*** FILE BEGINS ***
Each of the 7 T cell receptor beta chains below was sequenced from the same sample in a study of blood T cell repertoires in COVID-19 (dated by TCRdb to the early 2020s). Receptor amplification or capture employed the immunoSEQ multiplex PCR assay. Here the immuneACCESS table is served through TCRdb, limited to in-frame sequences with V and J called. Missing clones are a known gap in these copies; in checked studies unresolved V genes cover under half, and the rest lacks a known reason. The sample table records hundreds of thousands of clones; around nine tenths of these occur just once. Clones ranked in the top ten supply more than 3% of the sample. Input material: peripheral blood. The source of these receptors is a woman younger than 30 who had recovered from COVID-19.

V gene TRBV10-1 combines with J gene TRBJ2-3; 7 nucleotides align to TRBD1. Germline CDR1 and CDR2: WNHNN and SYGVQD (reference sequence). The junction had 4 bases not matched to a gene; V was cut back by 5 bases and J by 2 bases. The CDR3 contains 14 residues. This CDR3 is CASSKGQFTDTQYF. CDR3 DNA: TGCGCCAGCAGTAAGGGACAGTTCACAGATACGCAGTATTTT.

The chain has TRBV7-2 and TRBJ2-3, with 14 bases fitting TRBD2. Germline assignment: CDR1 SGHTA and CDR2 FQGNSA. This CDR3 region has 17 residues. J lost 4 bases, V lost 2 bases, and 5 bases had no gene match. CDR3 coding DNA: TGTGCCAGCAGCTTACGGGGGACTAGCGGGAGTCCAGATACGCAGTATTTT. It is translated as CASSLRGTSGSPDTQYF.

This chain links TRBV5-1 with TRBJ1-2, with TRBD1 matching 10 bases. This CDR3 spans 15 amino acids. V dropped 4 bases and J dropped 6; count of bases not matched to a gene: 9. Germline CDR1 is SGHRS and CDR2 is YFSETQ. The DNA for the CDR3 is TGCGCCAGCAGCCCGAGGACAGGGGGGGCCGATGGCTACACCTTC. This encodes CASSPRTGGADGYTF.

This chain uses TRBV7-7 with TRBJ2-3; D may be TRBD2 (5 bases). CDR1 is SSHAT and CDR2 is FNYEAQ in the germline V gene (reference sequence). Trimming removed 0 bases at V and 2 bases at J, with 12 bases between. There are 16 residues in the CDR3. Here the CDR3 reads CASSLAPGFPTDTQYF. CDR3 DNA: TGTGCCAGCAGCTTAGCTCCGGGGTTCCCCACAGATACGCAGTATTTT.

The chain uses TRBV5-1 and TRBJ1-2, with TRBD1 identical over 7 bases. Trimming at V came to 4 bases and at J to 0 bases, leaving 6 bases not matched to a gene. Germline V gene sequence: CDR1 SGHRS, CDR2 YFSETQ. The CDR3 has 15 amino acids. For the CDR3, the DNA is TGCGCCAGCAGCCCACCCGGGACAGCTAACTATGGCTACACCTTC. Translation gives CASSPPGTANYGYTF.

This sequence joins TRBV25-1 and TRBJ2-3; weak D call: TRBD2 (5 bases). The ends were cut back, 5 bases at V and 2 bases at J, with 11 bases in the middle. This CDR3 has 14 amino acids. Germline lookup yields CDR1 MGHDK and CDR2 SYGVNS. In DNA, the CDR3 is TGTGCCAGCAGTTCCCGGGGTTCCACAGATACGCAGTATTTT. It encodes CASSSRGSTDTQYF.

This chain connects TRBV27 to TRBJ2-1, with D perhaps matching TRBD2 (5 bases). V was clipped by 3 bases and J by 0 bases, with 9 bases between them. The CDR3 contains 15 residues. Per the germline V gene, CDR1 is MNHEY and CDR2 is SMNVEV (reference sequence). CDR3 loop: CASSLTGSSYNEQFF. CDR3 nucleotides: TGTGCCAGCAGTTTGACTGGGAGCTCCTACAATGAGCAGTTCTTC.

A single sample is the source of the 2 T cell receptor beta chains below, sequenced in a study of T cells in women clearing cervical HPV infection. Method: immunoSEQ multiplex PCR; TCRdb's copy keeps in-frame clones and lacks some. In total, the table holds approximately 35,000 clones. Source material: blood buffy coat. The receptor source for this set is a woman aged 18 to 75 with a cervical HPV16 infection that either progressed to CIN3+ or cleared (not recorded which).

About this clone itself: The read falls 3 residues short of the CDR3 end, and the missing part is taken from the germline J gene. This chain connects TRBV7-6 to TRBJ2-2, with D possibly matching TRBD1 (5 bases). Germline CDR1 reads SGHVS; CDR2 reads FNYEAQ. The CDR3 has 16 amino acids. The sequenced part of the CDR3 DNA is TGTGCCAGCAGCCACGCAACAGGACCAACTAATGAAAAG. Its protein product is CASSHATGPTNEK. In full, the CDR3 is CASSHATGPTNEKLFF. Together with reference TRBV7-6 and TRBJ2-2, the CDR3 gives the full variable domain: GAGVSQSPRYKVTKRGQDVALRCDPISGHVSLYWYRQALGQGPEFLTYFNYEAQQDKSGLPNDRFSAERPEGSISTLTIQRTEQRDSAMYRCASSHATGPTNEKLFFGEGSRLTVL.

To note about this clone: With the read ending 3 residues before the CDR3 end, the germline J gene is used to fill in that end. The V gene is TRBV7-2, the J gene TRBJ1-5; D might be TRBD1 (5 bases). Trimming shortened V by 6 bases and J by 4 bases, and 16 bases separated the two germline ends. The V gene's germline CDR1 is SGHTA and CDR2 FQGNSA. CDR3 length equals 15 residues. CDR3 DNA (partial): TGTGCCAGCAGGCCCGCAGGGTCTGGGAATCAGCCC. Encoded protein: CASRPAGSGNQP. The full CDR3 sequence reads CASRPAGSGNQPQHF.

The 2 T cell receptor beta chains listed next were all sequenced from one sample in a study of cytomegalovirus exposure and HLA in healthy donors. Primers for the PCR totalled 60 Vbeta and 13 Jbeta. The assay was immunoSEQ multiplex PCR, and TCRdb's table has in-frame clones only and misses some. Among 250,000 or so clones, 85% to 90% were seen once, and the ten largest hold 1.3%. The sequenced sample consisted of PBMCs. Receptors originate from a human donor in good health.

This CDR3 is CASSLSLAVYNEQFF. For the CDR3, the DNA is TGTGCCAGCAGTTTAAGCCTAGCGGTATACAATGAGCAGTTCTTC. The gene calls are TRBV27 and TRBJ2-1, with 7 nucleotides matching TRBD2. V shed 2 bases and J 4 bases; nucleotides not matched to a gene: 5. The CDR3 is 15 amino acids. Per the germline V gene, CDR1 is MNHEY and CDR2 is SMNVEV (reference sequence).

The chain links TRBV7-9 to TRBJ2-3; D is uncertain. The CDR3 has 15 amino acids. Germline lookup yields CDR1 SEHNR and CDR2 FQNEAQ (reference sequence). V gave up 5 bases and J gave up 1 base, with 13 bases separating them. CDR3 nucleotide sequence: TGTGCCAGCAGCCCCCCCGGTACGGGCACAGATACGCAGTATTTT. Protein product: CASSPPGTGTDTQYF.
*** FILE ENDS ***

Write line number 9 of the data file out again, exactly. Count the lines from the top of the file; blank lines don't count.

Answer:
A single sample is the source of the 2 T cell receptor beta chains below, sequenced in a study of T cells in women clearing cervical HPV infection. Method: immunoSEQ multiplex PCR; TCRdb's copy keeps in-frame clones and lacks some. In total, the table holds approximately 35,000 clones. Source material: blood buffy coat. The receptor source for this set is a woman aged 18 to 75 with a cervical HPV16 infection that either progressed to CIN3+ or cleared (not recorded which).